Equal Education Complete Fact-Finding Process Into Drowning of Pupil

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Following the tragic death of Eastern Cape pupil Avethandwa Nokhangela, Equal Education implemented a fact-finding process which was managed by the Equal Education Law Centre (EELC) which was set to conclude on Friday 28 May.


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The organisation announced that an independent panel was appointed to review the fact-finding process handled by the EELC and to discover the circumstances around the drowning of Avethandwa.

The 15-year-old was a learner member of Equal Education. Unfortunately, while at a leadership camp at Palm Springs, which was held by the organisation, Avethandwa drowned. 

According to Equal Education, the independent panel consisted of highly experienced advocates. Tembeka Ngcukaitobi SC, Frances Hobden, and Lunga Siyo sat on the panel and conducted the investigation.

The independent panel were responsible for the following:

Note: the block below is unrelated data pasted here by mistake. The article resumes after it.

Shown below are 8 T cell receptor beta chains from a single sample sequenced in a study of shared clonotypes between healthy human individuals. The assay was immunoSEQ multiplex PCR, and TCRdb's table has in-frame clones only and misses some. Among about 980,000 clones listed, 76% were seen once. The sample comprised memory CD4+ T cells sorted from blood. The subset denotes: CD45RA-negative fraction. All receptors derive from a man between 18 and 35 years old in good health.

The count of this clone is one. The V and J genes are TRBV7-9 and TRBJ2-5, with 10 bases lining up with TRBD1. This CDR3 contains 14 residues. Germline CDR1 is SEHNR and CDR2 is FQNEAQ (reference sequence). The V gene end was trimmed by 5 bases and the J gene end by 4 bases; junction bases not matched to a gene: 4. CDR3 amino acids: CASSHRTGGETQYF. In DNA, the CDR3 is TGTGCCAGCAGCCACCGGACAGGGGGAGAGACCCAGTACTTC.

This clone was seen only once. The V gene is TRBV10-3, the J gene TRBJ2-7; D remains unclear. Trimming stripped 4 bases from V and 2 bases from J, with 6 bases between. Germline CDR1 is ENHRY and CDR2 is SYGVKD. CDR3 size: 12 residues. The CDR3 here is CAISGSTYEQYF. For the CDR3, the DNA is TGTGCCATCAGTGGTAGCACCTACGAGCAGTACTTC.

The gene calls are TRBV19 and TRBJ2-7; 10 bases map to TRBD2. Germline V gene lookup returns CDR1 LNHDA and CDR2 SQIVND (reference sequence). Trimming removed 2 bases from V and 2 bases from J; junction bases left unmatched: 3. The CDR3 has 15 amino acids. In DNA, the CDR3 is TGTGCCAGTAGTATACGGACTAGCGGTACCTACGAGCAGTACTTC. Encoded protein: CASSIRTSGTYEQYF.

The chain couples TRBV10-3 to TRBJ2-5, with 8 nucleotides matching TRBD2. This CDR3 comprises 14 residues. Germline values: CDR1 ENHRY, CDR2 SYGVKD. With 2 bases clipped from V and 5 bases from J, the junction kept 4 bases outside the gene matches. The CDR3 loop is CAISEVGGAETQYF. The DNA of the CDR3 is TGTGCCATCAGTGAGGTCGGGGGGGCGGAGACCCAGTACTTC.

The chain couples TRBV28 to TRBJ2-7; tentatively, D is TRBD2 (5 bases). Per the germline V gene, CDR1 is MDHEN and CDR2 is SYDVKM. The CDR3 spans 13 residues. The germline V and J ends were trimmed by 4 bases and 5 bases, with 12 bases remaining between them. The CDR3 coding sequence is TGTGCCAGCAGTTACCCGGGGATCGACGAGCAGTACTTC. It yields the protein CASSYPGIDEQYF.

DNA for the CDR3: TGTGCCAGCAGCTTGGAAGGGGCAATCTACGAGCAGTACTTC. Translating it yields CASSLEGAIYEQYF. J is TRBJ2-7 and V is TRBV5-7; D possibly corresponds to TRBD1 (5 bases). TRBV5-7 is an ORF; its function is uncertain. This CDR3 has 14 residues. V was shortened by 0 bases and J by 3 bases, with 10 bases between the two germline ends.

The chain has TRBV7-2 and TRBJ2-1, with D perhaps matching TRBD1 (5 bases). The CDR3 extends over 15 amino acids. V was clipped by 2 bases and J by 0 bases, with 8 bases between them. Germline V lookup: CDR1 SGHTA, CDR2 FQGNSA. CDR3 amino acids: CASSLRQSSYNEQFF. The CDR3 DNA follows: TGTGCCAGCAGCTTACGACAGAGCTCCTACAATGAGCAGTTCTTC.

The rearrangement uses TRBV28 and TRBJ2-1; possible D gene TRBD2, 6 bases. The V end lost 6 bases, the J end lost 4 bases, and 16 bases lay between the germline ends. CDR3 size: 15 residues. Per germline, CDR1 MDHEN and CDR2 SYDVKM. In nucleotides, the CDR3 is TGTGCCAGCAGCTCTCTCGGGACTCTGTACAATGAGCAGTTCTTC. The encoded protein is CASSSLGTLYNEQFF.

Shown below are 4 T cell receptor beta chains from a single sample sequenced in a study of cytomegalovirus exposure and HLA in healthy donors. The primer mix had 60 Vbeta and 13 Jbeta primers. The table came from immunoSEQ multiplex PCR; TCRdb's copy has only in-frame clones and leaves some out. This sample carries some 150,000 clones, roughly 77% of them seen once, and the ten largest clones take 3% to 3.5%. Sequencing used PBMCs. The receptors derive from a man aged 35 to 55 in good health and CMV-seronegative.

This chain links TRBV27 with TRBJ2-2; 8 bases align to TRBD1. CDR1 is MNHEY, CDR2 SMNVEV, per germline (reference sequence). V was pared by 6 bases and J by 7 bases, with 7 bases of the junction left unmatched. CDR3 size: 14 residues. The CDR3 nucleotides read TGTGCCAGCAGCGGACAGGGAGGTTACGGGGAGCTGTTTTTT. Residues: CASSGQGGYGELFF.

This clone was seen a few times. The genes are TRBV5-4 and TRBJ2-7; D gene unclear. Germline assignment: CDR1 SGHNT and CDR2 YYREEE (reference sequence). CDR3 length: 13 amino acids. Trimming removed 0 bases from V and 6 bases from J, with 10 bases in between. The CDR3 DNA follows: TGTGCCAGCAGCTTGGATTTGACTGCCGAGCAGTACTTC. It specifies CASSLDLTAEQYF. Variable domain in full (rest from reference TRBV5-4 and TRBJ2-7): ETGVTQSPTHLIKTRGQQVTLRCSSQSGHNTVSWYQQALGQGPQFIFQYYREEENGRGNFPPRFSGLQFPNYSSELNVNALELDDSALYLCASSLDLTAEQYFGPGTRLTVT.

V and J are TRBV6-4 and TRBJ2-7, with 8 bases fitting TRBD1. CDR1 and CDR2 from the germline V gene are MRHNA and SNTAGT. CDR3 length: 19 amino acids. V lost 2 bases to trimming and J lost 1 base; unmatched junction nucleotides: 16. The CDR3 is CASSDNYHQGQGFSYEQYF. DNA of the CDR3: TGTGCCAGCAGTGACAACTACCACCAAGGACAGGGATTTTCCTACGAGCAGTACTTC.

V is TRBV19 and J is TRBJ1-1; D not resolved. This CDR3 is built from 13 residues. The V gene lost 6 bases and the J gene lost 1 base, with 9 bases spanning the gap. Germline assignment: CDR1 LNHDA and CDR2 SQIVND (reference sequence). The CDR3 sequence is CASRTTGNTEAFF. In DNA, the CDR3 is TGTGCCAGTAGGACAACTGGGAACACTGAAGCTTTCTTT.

• Review the information which was compiled through the fact-finding process conducted by the EELC. The information included the final report and statements.
  • Understand what took place during the accident.
  • Interviewed staff at Equal Education and students who were present at the leadership camp.
  • Recommend possible restorative justice processes between pupil’s family and Equal Education.
  • Provide findings and recommendations related to the organisation and the accountability or remedial measures that need to be taken.

The organisation stated that the independent investigation report will be handed over to the National Council of Equal Education to consider the steps forward. 

However, due to the subject matter concerning minors, the organisation could not confirm whether the report would be published.

“We want to express again how very sorry we are for the horrible pain that Avethandwa’s family is in,” said Equal Education.

The organisation stated that “Supporting her family has been and continues to be our priority, and our deep care for her family and for our members, and our commitment to accountability, have guided all our efforts at this very painful time.”

“We believe that the compassionate approach – which was to prioritise support to the grieving family, learners and our staff – was the correct one in the circumstances. We also chose to respect Avethandwa’s family’s request for space after laying her to rest.”

“Not only would divulging details in these circumstances have been insensitive and uncaring; it would prejudice the EELC’s fact-finding inquiry and the work of the independent panel,” said the organisation.

Avethandwa’s family did not issue any statements for the fact-finding process, however, they were willing to participate in the independent investigation.


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